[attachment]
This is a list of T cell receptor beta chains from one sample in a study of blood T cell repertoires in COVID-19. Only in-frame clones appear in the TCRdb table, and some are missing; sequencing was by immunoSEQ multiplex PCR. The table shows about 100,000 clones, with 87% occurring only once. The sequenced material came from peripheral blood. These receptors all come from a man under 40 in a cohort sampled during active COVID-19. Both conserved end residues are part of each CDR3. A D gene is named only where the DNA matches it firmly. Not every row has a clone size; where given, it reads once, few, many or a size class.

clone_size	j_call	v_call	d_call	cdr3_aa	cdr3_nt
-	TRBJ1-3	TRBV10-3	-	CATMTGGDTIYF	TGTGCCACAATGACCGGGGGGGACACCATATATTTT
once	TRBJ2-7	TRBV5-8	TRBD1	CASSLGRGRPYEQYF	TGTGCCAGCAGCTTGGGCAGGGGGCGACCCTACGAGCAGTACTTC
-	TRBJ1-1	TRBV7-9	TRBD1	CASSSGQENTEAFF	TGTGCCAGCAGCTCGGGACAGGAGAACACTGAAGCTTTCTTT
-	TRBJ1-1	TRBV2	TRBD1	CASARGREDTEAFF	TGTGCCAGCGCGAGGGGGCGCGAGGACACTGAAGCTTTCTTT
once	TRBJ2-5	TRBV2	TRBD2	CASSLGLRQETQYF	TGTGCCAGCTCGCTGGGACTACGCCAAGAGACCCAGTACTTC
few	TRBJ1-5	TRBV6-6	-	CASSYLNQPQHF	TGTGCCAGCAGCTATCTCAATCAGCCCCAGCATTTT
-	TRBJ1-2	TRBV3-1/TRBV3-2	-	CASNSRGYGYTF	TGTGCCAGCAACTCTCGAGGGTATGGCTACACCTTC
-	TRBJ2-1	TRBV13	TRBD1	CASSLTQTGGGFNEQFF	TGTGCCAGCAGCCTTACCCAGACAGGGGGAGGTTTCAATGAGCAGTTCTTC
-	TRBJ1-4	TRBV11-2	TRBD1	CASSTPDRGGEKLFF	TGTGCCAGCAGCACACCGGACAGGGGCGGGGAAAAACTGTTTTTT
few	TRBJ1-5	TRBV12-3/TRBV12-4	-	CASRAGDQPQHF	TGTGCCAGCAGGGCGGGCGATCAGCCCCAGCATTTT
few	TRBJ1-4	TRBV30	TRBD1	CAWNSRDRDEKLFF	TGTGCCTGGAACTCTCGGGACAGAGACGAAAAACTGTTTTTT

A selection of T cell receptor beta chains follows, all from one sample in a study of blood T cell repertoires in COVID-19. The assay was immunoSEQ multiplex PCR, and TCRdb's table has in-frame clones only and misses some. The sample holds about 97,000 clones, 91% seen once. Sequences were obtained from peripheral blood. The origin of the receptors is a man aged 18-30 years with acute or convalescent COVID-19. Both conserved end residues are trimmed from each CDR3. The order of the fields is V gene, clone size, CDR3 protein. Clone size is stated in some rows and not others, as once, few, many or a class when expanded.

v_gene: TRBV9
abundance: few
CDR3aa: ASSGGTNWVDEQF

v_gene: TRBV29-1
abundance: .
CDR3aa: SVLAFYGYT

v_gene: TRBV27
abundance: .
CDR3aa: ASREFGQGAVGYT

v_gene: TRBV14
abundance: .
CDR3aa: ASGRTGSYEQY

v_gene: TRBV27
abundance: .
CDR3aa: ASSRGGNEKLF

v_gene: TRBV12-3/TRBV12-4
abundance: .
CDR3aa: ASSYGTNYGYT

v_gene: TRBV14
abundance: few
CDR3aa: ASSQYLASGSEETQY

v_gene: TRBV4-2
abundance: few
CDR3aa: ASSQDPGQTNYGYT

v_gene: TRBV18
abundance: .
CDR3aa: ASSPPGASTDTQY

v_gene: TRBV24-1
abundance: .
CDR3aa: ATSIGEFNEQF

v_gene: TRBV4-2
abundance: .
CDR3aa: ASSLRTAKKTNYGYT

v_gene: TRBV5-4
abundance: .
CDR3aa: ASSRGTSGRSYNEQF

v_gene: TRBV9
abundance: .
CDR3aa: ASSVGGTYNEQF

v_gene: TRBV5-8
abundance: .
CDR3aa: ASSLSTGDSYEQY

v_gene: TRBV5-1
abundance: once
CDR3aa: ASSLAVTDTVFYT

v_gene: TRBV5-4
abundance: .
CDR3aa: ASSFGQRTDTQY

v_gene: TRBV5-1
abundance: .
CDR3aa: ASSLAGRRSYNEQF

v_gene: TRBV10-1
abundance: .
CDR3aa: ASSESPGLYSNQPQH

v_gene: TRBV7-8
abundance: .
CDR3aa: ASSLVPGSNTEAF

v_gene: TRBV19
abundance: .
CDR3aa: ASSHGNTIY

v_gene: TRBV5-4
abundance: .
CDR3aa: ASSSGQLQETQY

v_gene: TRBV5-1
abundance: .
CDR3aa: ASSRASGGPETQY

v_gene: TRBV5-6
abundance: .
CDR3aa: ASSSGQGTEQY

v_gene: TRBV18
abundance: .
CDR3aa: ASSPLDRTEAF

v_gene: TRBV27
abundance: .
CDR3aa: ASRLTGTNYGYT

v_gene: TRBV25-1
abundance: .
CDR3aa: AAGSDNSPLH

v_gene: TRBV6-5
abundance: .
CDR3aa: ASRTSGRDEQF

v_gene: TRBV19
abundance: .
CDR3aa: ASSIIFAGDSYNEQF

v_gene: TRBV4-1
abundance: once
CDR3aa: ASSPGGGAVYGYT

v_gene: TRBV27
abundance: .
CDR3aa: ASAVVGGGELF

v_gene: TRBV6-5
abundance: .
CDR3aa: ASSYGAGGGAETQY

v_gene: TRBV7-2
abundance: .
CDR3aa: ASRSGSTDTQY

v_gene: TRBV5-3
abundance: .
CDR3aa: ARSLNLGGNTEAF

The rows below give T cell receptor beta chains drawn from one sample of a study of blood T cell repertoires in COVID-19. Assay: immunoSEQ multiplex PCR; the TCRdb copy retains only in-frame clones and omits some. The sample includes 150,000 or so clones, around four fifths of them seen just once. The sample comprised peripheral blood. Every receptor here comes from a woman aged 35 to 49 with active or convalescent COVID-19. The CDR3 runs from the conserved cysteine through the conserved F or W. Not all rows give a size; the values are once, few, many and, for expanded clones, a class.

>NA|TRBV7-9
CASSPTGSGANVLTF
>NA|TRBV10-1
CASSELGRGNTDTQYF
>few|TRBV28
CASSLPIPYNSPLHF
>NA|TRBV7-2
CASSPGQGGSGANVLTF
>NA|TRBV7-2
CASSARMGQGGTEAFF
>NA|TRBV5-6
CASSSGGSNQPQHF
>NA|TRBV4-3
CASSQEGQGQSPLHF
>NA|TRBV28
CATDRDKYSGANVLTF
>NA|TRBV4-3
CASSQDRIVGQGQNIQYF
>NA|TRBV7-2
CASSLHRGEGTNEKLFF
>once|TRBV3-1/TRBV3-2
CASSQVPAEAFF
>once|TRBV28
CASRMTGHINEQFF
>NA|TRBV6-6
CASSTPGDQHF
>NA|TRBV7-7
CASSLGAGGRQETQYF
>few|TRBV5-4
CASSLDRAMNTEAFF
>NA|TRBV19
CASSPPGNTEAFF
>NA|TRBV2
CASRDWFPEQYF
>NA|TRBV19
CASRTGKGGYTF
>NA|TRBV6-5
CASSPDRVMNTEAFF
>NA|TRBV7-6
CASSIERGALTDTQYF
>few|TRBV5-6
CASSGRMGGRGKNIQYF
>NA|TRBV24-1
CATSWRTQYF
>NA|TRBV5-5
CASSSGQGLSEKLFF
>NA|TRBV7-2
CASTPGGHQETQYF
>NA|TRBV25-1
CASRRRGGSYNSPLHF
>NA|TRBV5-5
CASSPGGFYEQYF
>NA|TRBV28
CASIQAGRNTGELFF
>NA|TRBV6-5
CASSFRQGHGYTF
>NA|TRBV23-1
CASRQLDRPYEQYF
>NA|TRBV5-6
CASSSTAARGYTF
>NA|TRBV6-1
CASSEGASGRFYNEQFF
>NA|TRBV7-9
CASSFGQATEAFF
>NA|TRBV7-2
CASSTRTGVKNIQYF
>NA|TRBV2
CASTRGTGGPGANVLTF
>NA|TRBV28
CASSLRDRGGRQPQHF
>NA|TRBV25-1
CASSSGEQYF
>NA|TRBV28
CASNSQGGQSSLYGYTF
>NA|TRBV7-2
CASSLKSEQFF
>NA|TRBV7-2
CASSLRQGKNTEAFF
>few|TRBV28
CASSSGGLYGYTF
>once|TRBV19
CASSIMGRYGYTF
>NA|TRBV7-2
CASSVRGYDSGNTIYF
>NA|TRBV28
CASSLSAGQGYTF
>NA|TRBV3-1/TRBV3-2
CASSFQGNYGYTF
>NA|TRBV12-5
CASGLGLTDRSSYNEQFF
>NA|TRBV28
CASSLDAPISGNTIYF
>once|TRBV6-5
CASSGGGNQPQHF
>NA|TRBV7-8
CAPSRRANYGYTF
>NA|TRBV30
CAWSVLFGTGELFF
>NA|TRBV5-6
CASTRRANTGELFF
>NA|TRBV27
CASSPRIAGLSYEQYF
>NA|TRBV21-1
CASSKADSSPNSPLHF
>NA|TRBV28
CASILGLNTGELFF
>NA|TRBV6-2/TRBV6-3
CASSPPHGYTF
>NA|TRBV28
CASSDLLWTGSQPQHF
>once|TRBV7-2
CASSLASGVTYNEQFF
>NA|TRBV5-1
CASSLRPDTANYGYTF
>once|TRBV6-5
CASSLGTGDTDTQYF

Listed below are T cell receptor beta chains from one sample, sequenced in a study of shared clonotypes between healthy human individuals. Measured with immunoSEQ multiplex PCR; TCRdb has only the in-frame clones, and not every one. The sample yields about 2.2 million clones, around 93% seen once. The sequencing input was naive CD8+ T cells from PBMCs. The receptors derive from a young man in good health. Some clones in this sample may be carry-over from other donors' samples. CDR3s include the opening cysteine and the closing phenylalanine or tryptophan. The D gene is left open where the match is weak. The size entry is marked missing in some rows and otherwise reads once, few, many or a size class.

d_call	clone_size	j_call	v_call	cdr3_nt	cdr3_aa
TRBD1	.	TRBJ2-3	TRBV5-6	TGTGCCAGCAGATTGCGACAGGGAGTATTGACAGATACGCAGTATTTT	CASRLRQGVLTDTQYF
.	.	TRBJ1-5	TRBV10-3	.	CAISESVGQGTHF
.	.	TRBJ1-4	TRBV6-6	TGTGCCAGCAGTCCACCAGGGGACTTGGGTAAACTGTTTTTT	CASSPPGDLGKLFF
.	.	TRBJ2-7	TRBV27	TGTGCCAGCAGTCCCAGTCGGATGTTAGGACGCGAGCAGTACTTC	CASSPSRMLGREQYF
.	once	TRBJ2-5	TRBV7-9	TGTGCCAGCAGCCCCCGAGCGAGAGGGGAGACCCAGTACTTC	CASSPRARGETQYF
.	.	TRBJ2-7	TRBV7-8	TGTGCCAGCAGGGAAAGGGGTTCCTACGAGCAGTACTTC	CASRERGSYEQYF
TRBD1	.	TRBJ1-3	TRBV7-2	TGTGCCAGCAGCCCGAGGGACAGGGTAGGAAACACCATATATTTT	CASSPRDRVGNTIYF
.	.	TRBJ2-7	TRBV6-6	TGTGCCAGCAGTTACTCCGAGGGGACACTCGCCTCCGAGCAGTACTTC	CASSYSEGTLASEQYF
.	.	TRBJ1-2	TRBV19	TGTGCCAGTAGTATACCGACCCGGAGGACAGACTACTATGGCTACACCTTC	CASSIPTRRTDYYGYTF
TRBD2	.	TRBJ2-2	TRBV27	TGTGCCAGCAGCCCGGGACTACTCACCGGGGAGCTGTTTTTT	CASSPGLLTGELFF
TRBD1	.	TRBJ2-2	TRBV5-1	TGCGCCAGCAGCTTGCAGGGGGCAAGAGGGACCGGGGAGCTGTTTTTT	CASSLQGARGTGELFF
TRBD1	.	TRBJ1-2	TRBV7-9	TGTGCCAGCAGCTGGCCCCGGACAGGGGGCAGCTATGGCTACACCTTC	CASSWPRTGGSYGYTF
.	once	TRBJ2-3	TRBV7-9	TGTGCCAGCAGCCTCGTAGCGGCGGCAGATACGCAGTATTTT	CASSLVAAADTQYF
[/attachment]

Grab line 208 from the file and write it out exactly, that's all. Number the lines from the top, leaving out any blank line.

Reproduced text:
CASSGGGNQPQHF